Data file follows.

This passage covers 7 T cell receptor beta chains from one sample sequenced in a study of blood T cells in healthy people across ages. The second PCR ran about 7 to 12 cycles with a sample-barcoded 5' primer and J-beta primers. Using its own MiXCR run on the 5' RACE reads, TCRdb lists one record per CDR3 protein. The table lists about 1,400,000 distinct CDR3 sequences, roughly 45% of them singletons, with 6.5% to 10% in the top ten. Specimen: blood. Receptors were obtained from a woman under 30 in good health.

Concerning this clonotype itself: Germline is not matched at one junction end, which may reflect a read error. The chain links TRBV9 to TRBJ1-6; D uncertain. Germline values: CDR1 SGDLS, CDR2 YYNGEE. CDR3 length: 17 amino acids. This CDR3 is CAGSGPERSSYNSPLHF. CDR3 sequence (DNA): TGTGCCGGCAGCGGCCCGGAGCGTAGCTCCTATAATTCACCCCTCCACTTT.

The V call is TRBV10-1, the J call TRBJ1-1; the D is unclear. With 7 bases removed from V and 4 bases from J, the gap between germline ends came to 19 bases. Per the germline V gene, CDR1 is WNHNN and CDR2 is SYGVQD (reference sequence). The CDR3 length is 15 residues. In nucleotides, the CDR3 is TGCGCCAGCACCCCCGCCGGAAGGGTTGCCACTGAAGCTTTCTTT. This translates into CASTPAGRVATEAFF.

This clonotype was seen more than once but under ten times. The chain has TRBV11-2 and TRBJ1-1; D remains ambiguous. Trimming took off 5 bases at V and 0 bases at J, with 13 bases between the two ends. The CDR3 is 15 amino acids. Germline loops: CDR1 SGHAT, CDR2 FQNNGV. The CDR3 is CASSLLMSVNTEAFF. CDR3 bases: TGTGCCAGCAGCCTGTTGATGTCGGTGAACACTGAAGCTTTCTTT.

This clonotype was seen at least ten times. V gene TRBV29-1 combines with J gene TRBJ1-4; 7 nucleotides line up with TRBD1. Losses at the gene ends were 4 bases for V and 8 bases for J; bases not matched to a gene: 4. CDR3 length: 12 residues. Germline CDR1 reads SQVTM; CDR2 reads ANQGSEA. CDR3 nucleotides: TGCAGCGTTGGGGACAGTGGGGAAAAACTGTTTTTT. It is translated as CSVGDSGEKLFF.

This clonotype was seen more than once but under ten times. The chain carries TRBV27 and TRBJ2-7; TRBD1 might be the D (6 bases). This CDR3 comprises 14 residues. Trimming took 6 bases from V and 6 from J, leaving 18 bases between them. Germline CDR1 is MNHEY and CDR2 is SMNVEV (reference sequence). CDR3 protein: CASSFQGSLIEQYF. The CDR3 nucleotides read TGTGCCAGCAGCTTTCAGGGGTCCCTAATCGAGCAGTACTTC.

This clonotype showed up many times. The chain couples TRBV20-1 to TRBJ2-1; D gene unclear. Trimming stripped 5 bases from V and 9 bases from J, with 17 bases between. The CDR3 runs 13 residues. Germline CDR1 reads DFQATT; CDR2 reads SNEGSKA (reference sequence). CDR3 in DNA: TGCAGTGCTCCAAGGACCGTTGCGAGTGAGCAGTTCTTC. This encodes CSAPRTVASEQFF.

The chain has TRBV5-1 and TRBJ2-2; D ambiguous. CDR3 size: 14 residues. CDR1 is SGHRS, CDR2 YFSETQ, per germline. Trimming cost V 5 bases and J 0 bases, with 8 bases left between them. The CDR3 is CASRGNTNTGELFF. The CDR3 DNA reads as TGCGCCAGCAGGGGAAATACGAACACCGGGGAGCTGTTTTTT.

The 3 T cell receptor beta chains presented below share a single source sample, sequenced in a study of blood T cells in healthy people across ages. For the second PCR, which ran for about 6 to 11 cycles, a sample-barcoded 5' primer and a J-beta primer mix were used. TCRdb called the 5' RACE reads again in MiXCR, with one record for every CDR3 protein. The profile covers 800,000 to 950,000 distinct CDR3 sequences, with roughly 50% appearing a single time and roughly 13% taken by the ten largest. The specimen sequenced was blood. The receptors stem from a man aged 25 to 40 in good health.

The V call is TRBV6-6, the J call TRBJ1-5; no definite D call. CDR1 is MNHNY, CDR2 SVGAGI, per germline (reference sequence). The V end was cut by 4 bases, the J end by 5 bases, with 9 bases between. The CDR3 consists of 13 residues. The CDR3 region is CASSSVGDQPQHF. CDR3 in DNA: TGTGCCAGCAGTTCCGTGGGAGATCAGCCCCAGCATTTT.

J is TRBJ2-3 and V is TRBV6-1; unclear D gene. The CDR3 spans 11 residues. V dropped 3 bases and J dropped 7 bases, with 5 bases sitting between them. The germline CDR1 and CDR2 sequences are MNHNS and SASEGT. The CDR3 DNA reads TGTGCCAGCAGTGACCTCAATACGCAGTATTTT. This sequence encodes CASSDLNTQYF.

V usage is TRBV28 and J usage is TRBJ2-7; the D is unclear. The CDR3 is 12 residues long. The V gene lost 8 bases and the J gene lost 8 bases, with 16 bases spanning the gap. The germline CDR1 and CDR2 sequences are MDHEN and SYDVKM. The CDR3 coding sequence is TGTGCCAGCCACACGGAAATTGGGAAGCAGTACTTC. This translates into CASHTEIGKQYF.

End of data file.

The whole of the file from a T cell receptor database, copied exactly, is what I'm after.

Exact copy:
This passage covers 7 T cell receptor beta chains from one sample sequenced in a study of blood T cells in healthy people across ages. The second PCR ran about 7 to 12 cycles with a sample-barcoded 5' primer and J-beta primers. Using its own MiXCR run on the 5' RACE reads, TCRdb lists one record per CDR3 protein. The table lists about 1,400,000 distinct CDR3 sequences, roughly 45% of them singletons, with 6.5% to 10% in the top ten. Specimen: blood. Receptors were obtained from a woman under 30 in good health.

Concerning this clonotype itself: Germline is not matched at one junction end, which may reflect a read error. The chain links TRBV9 to TRBJ1-6; D uncertain. Germline values: CDR1 SGDLS, CDR2 YYNGEE. CDR3 length: 17 amino acids. This CDR3 is CAGSGPERSSYNSPLHF. CDR3 sequence (DNA): TGTGCCGGCAGCGGCCCGGAGCGTAGCTCCTATAATTCACCCCTCCACTTT.

The V call is TRBV10-1, the J call TRBJ1-1; the D is unclear. With 7 bases removed from V and 4 bases from J, the gap between germline ends came to 19 bases. Per the germline V gene, CDR1 is WNHNN and CDR2 is SYGVQD (reference sequence). The CDR3 length is 15 residues. In nucleotides, the CDR3 is TGCGCCAGCACCCCCGCCGGAAGGGTTGCCACTGAAGCTTTCTTT. This translates into CASTPAGRVATEAFF.

This clonotype was seen more than once but under ten times. The chain has TRBV11-2 and TRBJ1-1; D remains ambiguous. Trimming took off 5 bases at V and 0 bases at J, with 13 bases between the two ends. The CDR3 is 15 amino acids. Germline loops: CDR1 SGHAT, CDR2 FQNNGV. The CDR3 is CASSLLMSVNTEAFF. CDR3 bases: TGTGCCAGCAGCCTGTTGATGTCGGTGAACACTGAAGCTTTCTTT.

This clonotype was seen at least ten times. V gene TRBV29-1 combines with J gene TRBJ1-4; 7 nucleotides line up with TRBD1. Losses at the gene ends were 4 bases for V and 8 bases for J; bases not matched to a gene: 4. CDR3 length: 12 residues. Germline CDR1 reads SQVTM; CDR2 reads ANQGSEA. CDR3 nucleotides: TGCAGCGTTGGGGACAGTGGGGAAAAACTGTTTTTT. It is translated as CSVGDSGEKLFF.

This clonotype was seen more than once but under ten times. The chain carries TRBV27 and TRBJ2-7; TRBD1 might be the D (6 bases). This CDR3 comprises 14 residues. Trimming took 6 bases from V and 6 from J, leaving 18 bases between them. Germline CDR1 is MNHEY and CDR2 is SMNVEV (reference sequence). CDR3 protein: CASSFQGSLIEQYF. The CDR3 nucleotides read TGTGCCAGCAGCTTTCAGGGGTCCCTAATCGAGCAGTACTTC.

This clonotype showed up many times. The chain couples TRBV20-1 to TRBJ2-1; D gene unclear. Trimming stripped 5 bases from V and 9 bases from J, with 17 bases between. The CDR3 runs 13 residues. Germline CDR1 reads DFQATT; CDR2 reads SNEGSKA (reference sequence). CDR3 in DNA: TGCAGTGCTCCAAGGACCGTTGCGAGTGAGCAGTTCTTC. This encodes CSAPRTVASEQFF.

The chain has TRBV5-1 and TRBJ2-2; D ambiguous. CDR3 size: 14 residues. CDR1 is SGHRS, CDR2 YFSETQ, per germline. Trimming cost V 5 bases and J 0 bases, with 8 bases left between them. The CDR3 is CASRGNTNTGELFF. The CDR3 DNA reads as TGCGCCAGCAGGGGAAATACGAACACCGGGGAGCTGTTTTTT.

The 3 T cell receptor beta chains presented below share a single source sample, sequenced in a study of blood T cells in healthy people across ages. For the second PCR, which ran for about 6 to 11 cycles, a sample-barcoded 5' primer and a J-beta primer mix were used. TCRdb called the 5' RACE reads again in MiXCR, with one record for every CDR3 protein. The profile covers 800,000 to 950,000 distinct CDR3 sequences, with roughly 50% appearing a single time and roughly 13% taken by the ten largest. The specimen sequenced was blood. The receptors stem from a man aged 25 to 40 in good health.

The V call is TRBV6-6, the J call TRBJ1-5; no definite D call. CDR1 is MNHNY, CDR2 SVGAGI, per germline (reference sequence). The V end was cut by 4 bases, the J end by 5 bases, with 9 bases between. The CDR3 consists of 13 residues. The CDR3 region is CASSSVGDQPQHF. CDR3 in DNA: TGTGCCAGCAGTTCCGTGGGAGATCAGCCCCAGCATTTT.

J is TRBJ2-3 and V is TRBV6-1; unclear D gene. The CDR3 spans 11 residues. V dropped 3 bases and J dropped 7 bases, with 5 bases sitting between them. The germline CDR1 and CDR2 sequences are MNHNS and SASEGT. The CDR3 DNA reads TGTGCCAGCAGTGACCTCAATACGCAGTATTTT. This sequence encodes CASSDLNTQYF.

V usage is TRBV28 and J usage is TRBJ2-7; the D is unclear. The CDR3 is 12 residues long. The V gene lost 8 bases and the J gene lost 8 bases, with 16 bases spanning the gap. The germline CDR1 and CDR2 sequences are MDHEN and SYDVKM. The CDR3 coding sequence is TGTGCCAGCCACACGGAAATTGGGAAGCAGTACTTC. This translates into CASHTEIGKQYF.